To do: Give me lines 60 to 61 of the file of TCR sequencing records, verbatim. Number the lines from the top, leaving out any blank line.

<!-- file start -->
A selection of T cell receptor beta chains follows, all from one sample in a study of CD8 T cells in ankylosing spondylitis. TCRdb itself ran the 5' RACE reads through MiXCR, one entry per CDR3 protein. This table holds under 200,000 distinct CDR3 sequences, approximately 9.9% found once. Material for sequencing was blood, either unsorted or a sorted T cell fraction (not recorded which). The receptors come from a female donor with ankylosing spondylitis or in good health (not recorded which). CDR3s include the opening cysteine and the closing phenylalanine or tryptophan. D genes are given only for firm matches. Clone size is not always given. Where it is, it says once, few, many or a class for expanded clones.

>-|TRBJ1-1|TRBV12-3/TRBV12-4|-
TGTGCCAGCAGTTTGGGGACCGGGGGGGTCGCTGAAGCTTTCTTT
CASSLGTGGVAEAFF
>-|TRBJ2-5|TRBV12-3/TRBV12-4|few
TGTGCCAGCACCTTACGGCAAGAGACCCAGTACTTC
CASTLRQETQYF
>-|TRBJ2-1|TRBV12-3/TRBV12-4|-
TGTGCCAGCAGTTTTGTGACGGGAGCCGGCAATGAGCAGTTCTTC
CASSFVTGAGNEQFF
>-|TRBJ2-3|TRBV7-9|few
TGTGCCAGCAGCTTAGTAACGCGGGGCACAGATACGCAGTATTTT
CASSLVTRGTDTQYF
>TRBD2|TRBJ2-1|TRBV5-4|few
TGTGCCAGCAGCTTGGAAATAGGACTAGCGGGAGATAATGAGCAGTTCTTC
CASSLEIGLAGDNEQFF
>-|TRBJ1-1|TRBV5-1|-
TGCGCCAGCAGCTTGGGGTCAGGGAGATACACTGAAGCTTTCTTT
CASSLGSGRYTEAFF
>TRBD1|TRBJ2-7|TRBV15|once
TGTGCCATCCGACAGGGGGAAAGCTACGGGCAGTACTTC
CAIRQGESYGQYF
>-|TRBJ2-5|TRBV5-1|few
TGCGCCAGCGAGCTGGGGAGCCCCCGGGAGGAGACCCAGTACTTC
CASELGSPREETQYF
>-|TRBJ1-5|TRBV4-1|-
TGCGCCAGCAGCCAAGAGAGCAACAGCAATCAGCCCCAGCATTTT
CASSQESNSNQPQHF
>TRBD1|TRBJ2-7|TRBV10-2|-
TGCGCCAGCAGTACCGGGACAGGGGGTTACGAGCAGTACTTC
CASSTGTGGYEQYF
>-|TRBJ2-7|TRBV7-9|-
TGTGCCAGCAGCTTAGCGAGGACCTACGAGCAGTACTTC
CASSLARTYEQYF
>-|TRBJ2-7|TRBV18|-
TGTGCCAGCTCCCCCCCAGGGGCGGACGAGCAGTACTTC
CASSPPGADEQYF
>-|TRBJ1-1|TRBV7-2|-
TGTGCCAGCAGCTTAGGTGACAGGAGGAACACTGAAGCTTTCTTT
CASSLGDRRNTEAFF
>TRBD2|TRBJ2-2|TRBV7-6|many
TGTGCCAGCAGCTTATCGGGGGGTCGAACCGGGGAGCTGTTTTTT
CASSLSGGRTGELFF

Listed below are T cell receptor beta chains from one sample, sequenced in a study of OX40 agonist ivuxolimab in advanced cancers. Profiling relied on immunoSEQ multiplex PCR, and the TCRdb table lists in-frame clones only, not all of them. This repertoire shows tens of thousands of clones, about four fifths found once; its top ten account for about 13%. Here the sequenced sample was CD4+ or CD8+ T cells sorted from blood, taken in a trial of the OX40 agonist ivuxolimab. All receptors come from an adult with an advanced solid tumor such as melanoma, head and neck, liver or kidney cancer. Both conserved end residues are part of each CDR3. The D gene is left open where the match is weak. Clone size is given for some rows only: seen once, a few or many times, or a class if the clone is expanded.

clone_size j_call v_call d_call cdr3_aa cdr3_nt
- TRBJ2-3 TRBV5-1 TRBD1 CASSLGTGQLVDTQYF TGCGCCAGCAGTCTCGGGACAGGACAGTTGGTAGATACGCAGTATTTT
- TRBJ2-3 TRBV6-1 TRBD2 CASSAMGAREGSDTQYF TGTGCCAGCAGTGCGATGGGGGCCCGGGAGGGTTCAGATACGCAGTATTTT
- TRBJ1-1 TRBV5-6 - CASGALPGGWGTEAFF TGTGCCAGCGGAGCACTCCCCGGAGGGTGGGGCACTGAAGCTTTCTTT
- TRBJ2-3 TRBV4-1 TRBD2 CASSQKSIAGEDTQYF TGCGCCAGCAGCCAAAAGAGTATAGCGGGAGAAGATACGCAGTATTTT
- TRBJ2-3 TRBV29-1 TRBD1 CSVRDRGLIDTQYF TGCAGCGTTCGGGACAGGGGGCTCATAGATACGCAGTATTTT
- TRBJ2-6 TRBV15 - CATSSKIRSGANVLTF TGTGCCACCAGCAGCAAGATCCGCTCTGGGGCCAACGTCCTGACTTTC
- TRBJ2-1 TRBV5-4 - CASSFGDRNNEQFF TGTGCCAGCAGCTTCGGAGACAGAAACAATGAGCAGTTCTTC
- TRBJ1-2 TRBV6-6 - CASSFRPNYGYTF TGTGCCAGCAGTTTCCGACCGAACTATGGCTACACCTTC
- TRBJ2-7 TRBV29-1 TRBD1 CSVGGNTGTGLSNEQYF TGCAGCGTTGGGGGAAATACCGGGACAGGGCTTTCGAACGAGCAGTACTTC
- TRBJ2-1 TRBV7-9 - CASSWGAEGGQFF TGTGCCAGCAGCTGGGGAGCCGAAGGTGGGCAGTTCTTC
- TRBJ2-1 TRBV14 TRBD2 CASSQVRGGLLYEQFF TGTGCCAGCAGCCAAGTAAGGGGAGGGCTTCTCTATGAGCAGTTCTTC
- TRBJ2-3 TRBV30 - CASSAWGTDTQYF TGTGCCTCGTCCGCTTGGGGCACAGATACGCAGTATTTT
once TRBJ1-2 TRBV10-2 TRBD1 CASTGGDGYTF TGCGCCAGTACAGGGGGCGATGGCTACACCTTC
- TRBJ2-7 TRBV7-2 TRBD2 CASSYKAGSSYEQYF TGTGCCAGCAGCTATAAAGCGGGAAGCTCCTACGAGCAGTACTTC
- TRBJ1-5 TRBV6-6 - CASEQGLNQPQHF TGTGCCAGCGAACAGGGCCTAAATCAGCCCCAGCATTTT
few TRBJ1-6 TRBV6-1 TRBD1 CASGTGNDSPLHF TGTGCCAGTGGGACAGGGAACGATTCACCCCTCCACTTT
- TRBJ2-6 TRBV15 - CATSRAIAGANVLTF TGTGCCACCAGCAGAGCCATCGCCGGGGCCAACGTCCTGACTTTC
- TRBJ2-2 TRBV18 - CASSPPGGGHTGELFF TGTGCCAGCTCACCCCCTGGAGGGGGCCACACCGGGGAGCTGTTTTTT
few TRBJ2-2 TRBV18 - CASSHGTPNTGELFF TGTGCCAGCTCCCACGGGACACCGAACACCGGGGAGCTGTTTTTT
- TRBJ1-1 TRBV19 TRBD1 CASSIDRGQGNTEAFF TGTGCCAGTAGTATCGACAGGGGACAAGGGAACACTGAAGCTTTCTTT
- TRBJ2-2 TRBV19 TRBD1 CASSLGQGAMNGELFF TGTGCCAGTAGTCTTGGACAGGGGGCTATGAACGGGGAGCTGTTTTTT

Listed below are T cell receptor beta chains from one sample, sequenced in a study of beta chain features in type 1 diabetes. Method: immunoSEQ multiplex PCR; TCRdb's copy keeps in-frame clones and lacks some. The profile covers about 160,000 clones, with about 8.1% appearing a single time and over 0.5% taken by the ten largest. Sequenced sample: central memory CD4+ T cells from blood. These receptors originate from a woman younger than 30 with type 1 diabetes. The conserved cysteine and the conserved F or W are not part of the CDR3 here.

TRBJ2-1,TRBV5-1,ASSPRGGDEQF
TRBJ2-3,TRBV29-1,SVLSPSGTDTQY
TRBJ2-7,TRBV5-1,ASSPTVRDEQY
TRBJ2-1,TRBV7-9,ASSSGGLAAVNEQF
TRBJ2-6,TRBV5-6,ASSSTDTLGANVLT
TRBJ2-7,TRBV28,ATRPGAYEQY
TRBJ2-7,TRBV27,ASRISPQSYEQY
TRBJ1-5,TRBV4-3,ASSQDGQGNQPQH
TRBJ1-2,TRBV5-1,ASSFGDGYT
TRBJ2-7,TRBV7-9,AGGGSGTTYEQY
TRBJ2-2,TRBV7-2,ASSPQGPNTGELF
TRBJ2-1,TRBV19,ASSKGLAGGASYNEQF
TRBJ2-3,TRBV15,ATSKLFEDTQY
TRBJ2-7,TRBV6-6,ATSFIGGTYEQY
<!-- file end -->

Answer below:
- TRBJ1-5 TRBV6-6 - CASEQGLNQPQHF TGTGCCAGCGAACAGGGCCTAAATCAGCCCCAGCATTTT
few TRBJ1-6 TRBV6-1 TRBD1 CASGTGNDSPLHF TGTGCCAGTGGGACAGGGAACGATTCACCCCTCCACTTT